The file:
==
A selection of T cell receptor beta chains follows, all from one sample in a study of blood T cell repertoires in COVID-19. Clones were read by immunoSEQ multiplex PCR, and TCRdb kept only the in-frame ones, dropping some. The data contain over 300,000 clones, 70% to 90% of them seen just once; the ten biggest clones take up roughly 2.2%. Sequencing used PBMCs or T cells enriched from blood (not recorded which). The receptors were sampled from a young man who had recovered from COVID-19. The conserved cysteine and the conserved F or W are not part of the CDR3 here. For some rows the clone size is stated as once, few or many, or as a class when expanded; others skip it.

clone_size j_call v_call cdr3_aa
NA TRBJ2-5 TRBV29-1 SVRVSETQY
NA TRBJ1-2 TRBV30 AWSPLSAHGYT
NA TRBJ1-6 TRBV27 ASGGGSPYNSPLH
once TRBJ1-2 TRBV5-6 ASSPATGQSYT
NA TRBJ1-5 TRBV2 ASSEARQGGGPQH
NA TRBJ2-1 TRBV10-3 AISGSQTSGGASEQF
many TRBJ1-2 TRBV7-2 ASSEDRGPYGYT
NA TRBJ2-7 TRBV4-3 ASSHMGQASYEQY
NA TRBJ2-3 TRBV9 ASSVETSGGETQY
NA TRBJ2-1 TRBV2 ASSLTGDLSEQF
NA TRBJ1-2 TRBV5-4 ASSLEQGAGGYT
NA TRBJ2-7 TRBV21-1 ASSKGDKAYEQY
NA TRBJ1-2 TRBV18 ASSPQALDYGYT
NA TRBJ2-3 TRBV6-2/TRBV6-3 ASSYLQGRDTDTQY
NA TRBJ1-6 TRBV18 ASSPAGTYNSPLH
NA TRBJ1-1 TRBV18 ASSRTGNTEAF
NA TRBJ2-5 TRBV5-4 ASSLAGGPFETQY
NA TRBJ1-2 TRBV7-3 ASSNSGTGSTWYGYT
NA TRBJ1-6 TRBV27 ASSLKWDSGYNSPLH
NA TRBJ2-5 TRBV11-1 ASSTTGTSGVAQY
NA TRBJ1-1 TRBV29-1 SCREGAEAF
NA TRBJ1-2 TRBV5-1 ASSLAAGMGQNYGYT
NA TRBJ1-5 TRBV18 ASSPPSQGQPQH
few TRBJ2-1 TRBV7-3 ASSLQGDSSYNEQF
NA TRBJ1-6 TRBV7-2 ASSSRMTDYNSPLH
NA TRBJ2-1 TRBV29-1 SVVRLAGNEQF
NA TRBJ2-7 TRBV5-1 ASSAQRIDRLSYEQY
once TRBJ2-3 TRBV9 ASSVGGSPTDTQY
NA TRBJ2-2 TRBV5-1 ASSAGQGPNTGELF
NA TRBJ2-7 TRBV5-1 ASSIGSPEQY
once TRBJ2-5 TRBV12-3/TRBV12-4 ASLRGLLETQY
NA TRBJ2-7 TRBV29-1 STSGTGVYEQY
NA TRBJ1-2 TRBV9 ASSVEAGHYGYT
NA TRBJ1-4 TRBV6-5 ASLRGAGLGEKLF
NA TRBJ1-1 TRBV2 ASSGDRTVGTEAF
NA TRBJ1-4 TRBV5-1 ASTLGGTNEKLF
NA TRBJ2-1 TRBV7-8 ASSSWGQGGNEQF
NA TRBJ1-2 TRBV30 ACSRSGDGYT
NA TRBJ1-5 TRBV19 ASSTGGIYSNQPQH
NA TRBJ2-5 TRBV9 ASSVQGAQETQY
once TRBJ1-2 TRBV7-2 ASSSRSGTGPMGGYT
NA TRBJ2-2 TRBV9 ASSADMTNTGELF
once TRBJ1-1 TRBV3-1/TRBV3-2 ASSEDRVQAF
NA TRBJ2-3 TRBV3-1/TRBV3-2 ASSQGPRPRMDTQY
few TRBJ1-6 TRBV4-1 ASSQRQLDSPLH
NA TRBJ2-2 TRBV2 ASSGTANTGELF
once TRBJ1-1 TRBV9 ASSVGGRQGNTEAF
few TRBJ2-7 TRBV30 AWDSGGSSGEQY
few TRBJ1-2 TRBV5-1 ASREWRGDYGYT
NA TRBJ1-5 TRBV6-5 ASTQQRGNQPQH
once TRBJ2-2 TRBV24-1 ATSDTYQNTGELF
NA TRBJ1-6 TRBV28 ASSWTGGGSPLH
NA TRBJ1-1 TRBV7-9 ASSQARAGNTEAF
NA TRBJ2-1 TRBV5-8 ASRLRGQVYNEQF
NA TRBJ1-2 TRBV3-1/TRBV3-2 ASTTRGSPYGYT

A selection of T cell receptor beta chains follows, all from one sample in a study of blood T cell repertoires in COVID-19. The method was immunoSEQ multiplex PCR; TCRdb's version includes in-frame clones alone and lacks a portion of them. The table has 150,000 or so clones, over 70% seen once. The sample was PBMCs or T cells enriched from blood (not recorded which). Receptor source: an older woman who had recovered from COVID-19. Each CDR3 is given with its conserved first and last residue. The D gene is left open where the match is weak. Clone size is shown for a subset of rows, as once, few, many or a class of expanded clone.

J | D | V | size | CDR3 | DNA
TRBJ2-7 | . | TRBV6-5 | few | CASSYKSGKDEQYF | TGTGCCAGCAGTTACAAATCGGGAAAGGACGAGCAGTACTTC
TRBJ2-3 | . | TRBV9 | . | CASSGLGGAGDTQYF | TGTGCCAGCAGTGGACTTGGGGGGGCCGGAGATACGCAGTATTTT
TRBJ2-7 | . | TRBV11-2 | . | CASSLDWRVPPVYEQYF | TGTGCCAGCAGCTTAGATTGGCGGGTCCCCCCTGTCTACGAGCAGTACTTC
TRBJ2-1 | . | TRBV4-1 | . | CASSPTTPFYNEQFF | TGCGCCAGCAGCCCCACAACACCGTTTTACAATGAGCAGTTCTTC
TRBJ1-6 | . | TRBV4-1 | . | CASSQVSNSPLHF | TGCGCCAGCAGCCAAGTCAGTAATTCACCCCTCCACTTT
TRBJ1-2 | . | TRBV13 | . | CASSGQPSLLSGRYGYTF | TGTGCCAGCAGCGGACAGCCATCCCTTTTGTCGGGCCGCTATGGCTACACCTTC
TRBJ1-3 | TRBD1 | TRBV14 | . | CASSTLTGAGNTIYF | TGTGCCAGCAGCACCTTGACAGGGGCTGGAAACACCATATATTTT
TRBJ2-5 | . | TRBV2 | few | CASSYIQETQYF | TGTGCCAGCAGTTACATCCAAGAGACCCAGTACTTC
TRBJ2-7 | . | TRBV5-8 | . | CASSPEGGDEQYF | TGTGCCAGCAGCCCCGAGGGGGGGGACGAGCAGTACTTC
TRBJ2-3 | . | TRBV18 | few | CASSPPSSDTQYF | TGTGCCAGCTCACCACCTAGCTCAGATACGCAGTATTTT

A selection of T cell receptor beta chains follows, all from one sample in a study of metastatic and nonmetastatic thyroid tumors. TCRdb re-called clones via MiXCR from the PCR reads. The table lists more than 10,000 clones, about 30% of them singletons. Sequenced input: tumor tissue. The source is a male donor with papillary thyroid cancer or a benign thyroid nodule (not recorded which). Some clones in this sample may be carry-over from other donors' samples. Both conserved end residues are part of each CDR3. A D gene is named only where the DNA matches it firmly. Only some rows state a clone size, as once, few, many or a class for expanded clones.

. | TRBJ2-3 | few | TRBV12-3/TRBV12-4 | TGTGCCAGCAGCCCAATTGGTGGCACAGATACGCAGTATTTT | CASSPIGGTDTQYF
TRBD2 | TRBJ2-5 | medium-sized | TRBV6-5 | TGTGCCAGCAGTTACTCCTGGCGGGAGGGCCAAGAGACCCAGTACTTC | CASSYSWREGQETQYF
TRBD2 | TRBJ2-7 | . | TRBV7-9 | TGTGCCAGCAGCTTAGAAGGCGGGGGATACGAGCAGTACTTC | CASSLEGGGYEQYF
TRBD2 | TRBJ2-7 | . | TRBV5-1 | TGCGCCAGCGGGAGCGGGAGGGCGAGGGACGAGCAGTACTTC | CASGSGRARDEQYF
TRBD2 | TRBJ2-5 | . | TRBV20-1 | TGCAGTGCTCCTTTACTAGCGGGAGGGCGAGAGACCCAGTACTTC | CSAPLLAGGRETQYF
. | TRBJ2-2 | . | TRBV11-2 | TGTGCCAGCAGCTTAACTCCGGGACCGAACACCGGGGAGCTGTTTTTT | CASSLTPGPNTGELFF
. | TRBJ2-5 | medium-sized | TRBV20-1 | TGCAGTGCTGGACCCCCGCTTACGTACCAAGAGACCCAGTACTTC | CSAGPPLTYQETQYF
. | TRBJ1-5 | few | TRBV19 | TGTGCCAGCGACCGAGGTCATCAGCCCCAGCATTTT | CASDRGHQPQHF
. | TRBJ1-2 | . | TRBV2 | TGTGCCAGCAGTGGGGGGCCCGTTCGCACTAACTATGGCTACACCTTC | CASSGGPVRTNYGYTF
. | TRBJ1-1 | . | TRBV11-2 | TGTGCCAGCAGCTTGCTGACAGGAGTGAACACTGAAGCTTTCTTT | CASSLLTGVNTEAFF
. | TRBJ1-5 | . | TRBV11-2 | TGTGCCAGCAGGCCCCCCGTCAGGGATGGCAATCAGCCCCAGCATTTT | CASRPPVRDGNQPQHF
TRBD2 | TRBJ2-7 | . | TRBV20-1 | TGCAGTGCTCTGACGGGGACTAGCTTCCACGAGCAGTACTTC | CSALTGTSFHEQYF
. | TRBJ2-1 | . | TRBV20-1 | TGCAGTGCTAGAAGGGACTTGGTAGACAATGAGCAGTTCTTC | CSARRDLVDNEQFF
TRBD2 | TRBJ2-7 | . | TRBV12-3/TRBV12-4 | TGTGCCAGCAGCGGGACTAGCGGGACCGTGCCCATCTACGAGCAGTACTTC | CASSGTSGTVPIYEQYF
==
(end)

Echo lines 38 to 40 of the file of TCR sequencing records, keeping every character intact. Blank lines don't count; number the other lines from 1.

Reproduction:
NA TRBJ1-4 TRBV5-1 ASTLGGTNEKLF
NA TRBJ2-1 TRBV7-8 ASSSWGQGGNEQF
NA TRBJ1-2 TRBV30 ACSRSGDGYT